In The Greater Lansing area as of now, there are about 929 registered sex offenders, according to the Lansing State Journal. Of those 929, 71 percent are Tier 3 offenders, meaning that they have committed the highest amount of crime that they could commit. There are a multitude of bans and rules that sex offenders in Michigan must comply to, including being banned from working, loitering and living with 1,000 feet of elementary and high schools. Often times, due to pressure from the public, sex offenders are badgered by other citizens, especially parents to either be fired, or not be hired or picked for jobs, organizations, and other things of that nature. According to Lansing parent Maggie Hauser, she looks at sex offender websites to keep track of the sex offenders in her area.

Once shunned as a “breastaurant,” Hooters now just another place to eat in Lansing

By Alana Easterling
Listen Up Lansing Staff Reporter

Hooters restaurant, once frowned upon by some, isn’t the shock it used to be. Since opening in the spring of 1983, Hooters has caused quite a controversy. Known for its fried chicken wings, and most importantly its glamorized waitresses dressed in skimpy uniforms, Hooters came to Lansing back in 2001. When it first arrived to the Lansing area, its desired location was in Frandor Shopping Center, but that was opposed by some local residents. “The people wouldn’t sign the ordinance to get the restaurant in the Frandor area,” said Katie Mullberry.

Local business hosts sidewalk sale

By Zachary Mitchell
Listen Up Lansing Staff Reporter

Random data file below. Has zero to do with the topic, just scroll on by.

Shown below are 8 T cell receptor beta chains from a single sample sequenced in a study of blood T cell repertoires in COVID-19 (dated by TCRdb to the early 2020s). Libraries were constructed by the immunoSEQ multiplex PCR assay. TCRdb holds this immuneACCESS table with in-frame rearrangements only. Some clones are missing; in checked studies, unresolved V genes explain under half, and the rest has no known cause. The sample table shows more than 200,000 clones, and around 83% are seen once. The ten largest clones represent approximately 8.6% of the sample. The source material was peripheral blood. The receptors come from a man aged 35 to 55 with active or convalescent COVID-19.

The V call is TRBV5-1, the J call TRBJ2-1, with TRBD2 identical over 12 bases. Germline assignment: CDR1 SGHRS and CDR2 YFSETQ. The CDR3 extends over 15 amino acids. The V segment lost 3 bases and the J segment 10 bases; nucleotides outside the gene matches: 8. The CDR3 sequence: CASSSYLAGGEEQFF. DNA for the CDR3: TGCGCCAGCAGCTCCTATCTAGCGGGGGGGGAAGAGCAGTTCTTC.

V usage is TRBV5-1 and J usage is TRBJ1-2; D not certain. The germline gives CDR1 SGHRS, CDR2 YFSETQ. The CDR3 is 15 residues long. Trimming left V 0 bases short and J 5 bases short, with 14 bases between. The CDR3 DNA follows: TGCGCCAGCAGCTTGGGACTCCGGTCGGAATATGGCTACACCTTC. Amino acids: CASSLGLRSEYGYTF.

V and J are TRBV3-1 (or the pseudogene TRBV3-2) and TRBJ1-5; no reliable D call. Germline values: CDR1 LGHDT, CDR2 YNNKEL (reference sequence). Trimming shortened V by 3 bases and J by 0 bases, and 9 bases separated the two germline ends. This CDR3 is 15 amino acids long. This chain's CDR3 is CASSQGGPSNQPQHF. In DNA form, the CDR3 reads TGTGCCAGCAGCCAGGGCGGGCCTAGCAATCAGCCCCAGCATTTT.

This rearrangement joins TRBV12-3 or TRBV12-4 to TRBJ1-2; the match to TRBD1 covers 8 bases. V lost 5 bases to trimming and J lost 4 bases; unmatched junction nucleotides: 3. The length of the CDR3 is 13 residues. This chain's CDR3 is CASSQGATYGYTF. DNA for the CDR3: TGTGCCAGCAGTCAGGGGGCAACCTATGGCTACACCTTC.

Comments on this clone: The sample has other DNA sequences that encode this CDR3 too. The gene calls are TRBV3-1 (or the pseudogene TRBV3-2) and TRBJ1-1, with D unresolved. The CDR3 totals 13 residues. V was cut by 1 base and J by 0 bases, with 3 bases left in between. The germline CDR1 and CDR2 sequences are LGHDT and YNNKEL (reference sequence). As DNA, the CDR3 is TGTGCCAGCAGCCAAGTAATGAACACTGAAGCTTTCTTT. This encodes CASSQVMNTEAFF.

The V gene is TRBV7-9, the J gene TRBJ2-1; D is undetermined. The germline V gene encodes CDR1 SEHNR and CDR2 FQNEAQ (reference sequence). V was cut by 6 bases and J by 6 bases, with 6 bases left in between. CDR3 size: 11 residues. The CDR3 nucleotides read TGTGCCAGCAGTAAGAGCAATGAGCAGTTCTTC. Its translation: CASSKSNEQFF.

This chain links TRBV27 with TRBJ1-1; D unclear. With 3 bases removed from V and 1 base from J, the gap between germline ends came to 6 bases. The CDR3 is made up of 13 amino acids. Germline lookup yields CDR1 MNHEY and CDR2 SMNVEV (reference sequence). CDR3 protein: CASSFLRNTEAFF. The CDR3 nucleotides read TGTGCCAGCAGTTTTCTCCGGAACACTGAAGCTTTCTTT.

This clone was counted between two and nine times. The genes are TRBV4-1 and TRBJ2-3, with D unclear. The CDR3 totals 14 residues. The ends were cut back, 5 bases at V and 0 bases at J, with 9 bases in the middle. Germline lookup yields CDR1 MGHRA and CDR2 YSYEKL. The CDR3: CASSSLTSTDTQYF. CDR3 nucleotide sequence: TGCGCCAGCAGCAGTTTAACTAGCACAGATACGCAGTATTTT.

On July 30, Delphi Glass Co. had a sidewalk sale in order to attract more customers. According to Delphi staff, the sale is a major key to attracting business. “That’s their biggest day through business. They probably make on average five to six times what they would make on a usual day and we also get rid of a lot of stock that we had that was damaged,” said Dane Porter.

Despite efforts, over 5,000 people still homeless in Lansing area

By Jasmine Seales
Listen Up Lansing Staff Reporter

According to a report done by the Greater Lansing Homeless Resolution Network, over 5,000 people in Ingham County were homeless as of 2014. Though Bob Johnson from the Lansing City Development Office says that there are a variety of options including federal funds and many government programs to ensure that Lansing residents have an affordable place to live, many people are still on the streets. “The Greater Lansing Housing Coalition helps people purchase their own home, and we have the Lansing Housing Commission that provides rental facilities to families, so I really think that as a city we are doing our job to keep housing affordable and accessible to everyone,” said Johnson. According to the U.S. Census Bureau, Lansing residents on average pay less in monthly rent than people do nationwide, with the Lansing median gross rent being $743, and the national average being $920. Lansing residents also pay less on average than the rest of the state, with the Michigan median gross rent being $780.

Historic homes are all over Lansing, but some may be at risk

By Jasmine Seales
Listen Up Lansing Staff Reporter

Some of the many places that tourists frequently visit in Lansing are the multitude of historical houses and establishments in the Greater Lansing area. There are a number of churches, homes and buildings that are listed as historic sites, especially in the downtown Lansing area. The Historical Society of Greater Lansing President Bill Castanier has led a free walking tour on North Washington Avenue on July 14, in order to give a more in-depth look at the houses, tell who lived in them, when they were built, and who built them. Residents were not previously allowed access into the homes, but according to the Historical Society, many people had questions about the houses and structures. A correspondent from the Historical Society of Greater Lansing said that for the most part, the houses are holding up nicely, but the tour gives a new life to the houses, and allows outsiders to get the scoop on the houses, and putting a story to the houses they see on a regular basis.